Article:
3 Simple Habits to Help You Solve Problems Quickly

Alex Boswell

In complicated times, simplicity is what we need

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We live in an information-rich era. Technology has allowed us to streamline processes, work with higher efficiency and solve problems of grand scales. But you and I are only human, and we still have very human problems to deal with in our lives that complicated technology alone can’t solve.

While pondering the subject of problem-solving, I recently came across the book ‘Simple Habits for Complex Times’ by Jennifer Garvey Berger and Keith Johnston.

The book is mainly targeted towards business, in particular those who are aspiring business leaders. However, while reading it, I realized some of the 'simple habits’ could also apply to other areas of life where problems arise too.

Some points in the book were specific to business leadership, but I’ve managed to extract three main habits you can adopt even if you’re not in the business of leadership.

If you’re facing a problem in your work, social or personal life, consider trying out these steps, and using them consistently to develop them into habits.

1: Stop Asking Questions If You Know The Answer

As well as the above, don’t ask a question if you’ll ignore the answer given to you. Too many people these days spend too much time focusing on single aspects of problems when they already know the answers.

I’m guilty of this myself. When working in highly regulated industries, I would ask so many questions — which isn’t inherently wrong, but I asked questions I already knew the answer to “just to be sure”.

After a while, I realized it wasn’t helping anyone, least of all myself. I would have resolved issues a lot sooner if I had confidence in my knowledge and ability to assess the problem to go ahead.

When you’re faced with a problem you genuinely struggle with, instead of asking ‘clarifying’ questions (ones you hope will validate existing knowledge), take the opportunity to ask new questions that challenge your perspective.

Force yourself to consider the possibility other people’s ideas and solutions might be better than what you could come up with, and resist the urge to categorize people into enemies if their answer doesn’t necessarily match yours.

2: See The Problem As a Whole

In an ever-increasingly complicated life, it feels easier to just duct tape the leaky hole when we see it. Sure, it might work temporarily for a little while, but you’ll often find your problems worsen over time with this kind of mindset.

Instead of hyper-focusing on the little parts, like the leaky hole, try to take a step back and see if your structure is sound or if there’s a way to efficiently deal with the water coming in.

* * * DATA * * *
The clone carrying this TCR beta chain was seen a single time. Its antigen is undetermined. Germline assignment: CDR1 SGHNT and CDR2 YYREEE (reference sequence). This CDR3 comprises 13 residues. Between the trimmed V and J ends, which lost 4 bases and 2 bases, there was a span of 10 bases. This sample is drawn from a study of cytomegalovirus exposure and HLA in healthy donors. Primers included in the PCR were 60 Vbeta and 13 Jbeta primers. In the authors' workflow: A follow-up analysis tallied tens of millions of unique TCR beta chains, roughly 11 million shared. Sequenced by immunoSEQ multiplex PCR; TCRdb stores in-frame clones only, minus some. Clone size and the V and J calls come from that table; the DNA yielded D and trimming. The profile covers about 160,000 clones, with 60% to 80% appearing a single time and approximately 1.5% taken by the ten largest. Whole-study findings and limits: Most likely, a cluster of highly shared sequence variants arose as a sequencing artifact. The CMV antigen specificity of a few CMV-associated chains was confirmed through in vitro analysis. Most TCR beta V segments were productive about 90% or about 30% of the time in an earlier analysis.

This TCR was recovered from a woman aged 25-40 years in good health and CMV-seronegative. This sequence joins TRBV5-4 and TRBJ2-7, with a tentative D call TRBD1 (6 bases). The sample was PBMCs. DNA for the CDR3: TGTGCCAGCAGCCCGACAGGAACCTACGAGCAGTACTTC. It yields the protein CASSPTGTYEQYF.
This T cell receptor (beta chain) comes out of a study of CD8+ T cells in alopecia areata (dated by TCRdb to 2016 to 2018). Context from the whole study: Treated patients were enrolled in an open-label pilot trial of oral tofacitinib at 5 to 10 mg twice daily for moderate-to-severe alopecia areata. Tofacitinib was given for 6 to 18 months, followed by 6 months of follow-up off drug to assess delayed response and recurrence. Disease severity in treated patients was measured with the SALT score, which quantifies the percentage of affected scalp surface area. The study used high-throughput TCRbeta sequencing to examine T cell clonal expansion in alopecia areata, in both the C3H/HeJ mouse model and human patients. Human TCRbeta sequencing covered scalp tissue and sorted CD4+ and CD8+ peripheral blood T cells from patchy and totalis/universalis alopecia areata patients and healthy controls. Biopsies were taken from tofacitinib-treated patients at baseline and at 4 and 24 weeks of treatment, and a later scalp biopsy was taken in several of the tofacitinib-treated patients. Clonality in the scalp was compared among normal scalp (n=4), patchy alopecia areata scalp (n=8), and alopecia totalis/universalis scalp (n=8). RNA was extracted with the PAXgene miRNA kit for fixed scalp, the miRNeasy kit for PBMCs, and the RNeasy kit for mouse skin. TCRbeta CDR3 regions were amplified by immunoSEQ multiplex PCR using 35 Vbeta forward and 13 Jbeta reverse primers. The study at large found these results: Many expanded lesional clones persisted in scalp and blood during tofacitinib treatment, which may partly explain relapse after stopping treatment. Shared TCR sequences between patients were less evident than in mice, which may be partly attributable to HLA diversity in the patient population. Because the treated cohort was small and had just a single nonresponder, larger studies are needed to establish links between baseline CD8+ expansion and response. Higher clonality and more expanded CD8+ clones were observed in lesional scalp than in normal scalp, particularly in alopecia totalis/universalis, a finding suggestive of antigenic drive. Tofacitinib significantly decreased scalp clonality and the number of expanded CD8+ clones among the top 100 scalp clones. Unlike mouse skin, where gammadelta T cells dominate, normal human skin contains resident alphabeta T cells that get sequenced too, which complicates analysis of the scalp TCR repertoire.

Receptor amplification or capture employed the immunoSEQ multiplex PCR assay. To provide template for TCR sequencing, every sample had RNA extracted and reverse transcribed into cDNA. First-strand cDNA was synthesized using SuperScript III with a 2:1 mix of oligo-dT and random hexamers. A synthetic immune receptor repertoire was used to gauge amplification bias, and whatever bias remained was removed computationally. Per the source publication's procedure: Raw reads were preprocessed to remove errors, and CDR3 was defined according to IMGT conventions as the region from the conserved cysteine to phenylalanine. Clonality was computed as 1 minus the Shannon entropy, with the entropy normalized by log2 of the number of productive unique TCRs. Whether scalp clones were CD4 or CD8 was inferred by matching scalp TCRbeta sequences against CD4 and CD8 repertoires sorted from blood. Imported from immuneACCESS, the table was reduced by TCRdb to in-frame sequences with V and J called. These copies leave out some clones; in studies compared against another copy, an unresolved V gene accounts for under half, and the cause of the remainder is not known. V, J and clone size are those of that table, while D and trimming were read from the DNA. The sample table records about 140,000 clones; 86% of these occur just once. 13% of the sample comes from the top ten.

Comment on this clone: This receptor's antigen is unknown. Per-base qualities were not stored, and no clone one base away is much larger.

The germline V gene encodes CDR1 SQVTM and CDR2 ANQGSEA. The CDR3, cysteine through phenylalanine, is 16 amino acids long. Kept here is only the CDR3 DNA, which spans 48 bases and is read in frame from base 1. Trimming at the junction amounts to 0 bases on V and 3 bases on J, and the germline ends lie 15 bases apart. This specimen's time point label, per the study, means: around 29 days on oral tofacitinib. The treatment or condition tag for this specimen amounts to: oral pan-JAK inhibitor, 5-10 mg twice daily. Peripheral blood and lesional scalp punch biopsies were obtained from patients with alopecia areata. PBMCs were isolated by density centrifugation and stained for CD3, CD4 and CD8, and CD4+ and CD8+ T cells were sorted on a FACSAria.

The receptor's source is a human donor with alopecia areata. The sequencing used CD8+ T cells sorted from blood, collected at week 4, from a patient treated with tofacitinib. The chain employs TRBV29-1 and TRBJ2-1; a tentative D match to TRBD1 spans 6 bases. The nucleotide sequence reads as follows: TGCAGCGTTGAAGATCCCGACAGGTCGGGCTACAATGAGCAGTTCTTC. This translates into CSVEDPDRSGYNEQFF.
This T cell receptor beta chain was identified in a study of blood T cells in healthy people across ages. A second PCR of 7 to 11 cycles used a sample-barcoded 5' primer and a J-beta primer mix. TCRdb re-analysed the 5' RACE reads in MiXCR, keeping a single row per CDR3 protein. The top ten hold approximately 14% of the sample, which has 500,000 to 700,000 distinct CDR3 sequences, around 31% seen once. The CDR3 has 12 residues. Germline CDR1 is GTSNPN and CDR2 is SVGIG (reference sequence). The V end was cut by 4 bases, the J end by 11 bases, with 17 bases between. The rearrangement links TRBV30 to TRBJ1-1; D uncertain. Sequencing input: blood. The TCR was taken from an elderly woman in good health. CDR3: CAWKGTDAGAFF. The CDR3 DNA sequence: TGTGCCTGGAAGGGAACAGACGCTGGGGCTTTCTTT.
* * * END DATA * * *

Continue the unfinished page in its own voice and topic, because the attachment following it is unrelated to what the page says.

You’ll likely find the issue comes from a systemic problem, where there is more than one contributing cause. Sometimes it’s not just external either, sometimes you have to deal with you being part of the problem.

When this happens, it’s better to get multiple, diverse perspectives on the situation you’re dealing with to try and see the bigger picture in ways you couldn’t get on your own.

When testing possible solutions (even just in theory) seek feedback on your ideas and learn from the input with open-mindedness. Learn, fail, adjust, iterate, improve.

Learn to see the patterns in how changing one thing affects another, the web of connections. When you do this, your chances of fixing a problem better and quicker increases.

3: Think First, Act Later

I get it, you’re probably confused at this one. If you want to quickly solve a problem, why am I asking you to act later? Planning ahead is a fundamental part of problem-solving.

People are uncomfortable with thinking first and acting later because of our biological evolution favoring the opposite. But now the world demands forethought.

When you spend the extra time to think through the problem, you’re less likely to make a mistake in your solution and exacerbate the situation. On top of that, you’ll save yourself time and money by coming up with the right answer sooner.

By considering the first two points, you’ll have already come a long way in thinking first by listening to other people’s ideas and weighing up how the problem works in the bigger picture. But you also need to think about what happens after you implement your solutions.

Consider the consequences, both to yourself and other people, of your actions and ask yourself, “What do I have to learn in this situation?”.

This point is especially important when it comes to problems with a high emotional cost. You can quickly blurt out the wrong thing in the heat of the moment — and once said, cannot be unsaid. Take a pause, assess the situation, and consider your options.

Things Don’t Need to Be So Complicated

Some productivity gurus, entrepreneurs, and even friends are quick to sell you a piece of duct tape to help solve your problems in the short term. Others will come up with entire books of complicated instructions on how to resolve a specific issue.

But employing these three simple habits in your problem-solving arsenal can dramatically improve your approach to potential solutions.

Whether your problems are in the office, your home life, or your love life; being able to assess them carefully by:

  • Instead of asking questions in which you already know the answer, ask questions that challenge your perceptions.
  • Seeing them as a whole bigger picture where you can connect dots for more permanent solutions.
  • Thinking first, acting later.

Doing so gives you a greater chance of successful solutions.

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Los Angeles, CA
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